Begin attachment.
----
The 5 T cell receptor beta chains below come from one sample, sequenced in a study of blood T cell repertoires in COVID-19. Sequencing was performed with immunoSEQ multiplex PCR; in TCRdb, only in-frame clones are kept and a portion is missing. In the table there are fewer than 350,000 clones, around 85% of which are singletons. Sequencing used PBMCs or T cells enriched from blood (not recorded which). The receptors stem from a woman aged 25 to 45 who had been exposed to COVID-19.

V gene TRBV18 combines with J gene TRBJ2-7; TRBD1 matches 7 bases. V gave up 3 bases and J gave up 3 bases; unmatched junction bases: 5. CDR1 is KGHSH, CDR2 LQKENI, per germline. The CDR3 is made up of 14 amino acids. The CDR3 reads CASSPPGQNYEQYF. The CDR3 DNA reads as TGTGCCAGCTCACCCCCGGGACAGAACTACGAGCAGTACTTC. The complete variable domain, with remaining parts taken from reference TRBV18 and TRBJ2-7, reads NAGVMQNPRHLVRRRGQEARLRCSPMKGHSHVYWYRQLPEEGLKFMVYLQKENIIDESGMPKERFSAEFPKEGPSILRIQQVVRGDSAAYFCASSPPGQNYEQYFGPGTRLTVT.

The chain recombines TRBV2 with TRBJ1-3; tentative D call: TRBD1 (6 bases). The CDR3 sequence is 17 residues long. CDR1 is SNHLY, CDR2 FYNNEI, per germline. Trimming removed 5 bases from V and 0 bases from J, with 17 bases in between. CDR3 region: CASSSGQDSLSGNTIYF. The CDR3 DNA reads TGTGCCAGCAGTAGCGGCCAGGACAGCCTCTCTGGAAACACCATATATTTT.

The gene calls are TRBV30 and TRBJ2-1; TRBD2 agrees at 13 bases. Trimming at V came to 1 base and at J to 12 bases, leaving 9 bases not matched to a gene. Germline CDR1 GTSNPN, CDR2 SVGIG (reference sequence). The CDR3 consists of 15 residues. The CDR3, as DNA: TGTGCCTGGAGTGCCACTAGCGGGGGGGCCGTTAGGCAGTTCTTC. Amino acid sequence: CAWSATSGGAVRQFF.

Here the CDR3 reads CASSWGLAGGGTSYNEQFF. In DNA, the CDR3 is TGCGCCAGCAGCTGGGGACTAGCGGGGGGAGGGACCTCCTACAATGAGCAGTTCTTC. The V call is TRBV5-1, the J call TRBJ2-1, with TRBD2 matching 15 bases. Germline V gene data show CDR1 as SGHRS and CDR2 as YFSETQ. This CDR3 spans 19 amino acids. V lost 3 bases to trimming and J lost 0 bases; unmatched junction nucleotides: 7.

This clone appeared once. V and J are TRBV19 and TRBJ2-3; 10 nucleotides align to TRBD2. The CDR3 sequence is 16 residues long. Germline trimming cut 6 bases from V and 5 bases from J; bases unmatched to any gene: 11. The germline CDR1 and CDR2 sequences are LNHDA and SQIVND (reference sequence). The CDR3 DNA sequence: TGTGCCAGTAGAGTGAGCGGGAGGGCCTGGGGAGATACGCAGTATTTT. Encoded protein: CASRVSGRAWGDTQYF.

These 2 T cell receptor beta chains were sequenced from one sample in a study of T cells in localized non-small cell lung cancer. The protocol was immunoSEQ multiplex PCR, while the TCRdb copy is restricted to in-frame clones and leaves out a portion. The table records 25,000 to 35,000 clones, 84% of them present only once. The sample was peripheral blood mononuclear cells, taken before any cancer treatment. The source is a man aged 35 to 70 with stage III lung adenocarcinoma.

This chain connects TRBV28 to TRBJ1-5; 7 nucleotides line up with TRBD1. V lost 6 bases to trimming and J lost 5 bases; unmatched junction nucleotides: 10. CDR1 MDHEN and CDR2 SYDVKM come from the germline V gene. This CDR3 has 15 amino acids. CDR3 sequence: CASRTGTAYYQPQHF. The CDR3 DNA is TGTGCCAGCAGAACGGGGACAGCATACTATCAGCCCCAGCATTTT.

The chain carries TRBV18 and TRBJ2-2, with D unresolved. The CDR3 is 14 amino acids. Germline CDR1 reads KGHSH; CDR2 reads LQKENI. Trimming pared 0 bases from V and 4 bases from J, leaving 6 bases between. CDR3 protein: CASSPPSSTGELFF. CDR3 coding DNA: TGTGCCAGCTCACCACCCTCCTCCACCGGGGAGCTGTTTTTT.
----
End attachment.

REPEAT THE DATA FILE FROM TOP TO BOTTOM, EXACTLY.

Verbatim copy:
The 5 T cell receptor beta chains below come from one sample, sequenced in a study of blood T cell repertoires in COVID-19. Sequencing was performed with immunoSEQ multiplex PCR; in TCRdb, only in-frame clones are kept and a portion is missing. In the table there are fewer than 350,000 clones, around 85% of which are singletons. Sequencing used PBMCs or T cells enriched from blood (not recorded which). The receptors stem from a woman aged 25 to 45 who had been exposed to COVID-19.

V gene TRBV18 combines with J gene TRBJ2-7; TRBD1 matches 7 bases. V gave up 3 bases and J gave up 3 bases; unmatched junction bases: 5. CDR1 is KGHSH, CDR2 LQKENI, per germline. The CDR3 is made up of 14 amino acids. The CDR3 reads CASSPPGQNYEQYF. The CDR3 DNA reads as TGTGCCAGCTCACCCCCGGGACAGAACTACGAGCAGTACTTC. The complete variable domain, with remaining parts taken from reference TRBV18 and TRBJ2-7, reads NAGVMQNPRHLVRRRGQEARLRCSPMKGHSHVYWYRQLPEEGLKFMVYLQKENIIDESGMPKERFSAEFPKEGPSILRIQQVVRGDSAAYFCASSPPGQNYEQYFGPGTRLTVT.

The chain recombines TRBV2 with TRBJ1-3; tentative D call: TRBD1 (6 bases). The CDR3 sequence is 17 residues long. CDR1 is SNHLY, CDR2 FYNNEI, per germline. Trimming removed 5 bases from V and 0 bases from J, with 17 bases in between. CDR3 region: CASSSGQDSLSGNTIYF. The CDR3 DNA reads TGTGCCAGCAGTAGCGGCCAGGACAGCCTCTCTGGAAACACCATATATTTT.

The gene calls are TRBV30 and TRBJ2-1; TRBD2 agrees at 13 bases. Trimming at V came to 1 base and at J to 12 bases, leaving 9 bases not matched to a gene. Germline CDR1 GTSNPN, CDR2 SVGIG (reference sequence). The CDR3 consists of 15 residues. The CDR3, as DNA: TGTGCCTGGAGTGCCACTAGCGGGGGGGCCGTTAGGCAGTTCTTC. Amino acid sequence: CAWSATSGGAVRQFF.

Here the CDR3 reads CASSWGLAGGGTSYNEQFF. In DNA, the CDR3 is TGCGCCAGCAGCTGGGGACTAGCGGGGGGAGGGACCTCCTACAATGAGCAGTTCTTC. The V call is TRBV5-1, the J call TRBJ2-1, with TRBD2 matching 15 bases. Germline V gene data show CDR1 as SGHRS and CDR2 as YFSETQ. This CDR3 spans 19 amino acids. V lost 3 bases to trimming and J lost 0 bases; unmatched junction nucleotides: 7.

This clone appeared once. V and J are TRBV19 and TRBJ2-3; 10 nucleotides align to TRBD2. The CDR3 sequence is 16 residues long. Germline trimming cut 6 bases from V and 5 bases from J; bases unmatched to any gene: 11. The germline CDR1 and CDR2 sequences are LNHDA and SQIVND (reference sequence). The CDR3 DNA sequence: TGTGCCAGTAGAGTGAGCGGGAGGGCCTGGGGAGATACGCAGTATTTT. Encoded protein: CASRVSGRAWGDTQYF.

These 2 T cell receptor beta chains were sequenced from one sample in a study of T cells in localized non-small cell lung cancer. The protocol was immunoSEQ multiplex PCR, while the TCRdb copy is restricted to in-frame clones and leaves out a portion. The table records 25,000 to 35,000 clones, 84% of them present only once. The sample was peripheral blood mononuclear cells, taken before any cancer treatment. The source is a man aged 35 to 70 with stage III lung adenocarcinoma.

This chain connects TRBV28 to TRBJ1-5; 7 nucleotides line up with TRBD1. V lost 6 bases to trimming and J lost 5 bases; unmatched junction nucleotides: 10. CDR1 MDHEN and CDR2 SYDVKM come from the germline V gene. This CDR3 has 15 amino acids. CDR3 sequence: CASRTGTAYYQPQHF. The CDR3 DNA is TGTGCCAGCAGAACGGGGACAGCATACTATCAGCCCCAGCATTTT.

The chain carries TRBV18 and TRBJ2-2, with D unresolved. The CDR3 is 14 amino acids. Germline CDR1 reads KGHSH; CDR2 reads LQKENI. Trimming pared 0 bases from V and 4 bases from J, leaving 6 bases between. CDR3 protein: CASSPPSSTGELFF. CDR3 coding DNA: TGTGCCAGCTCACCACCCTCCTCCACCGGGGAGCTGTTTTTT.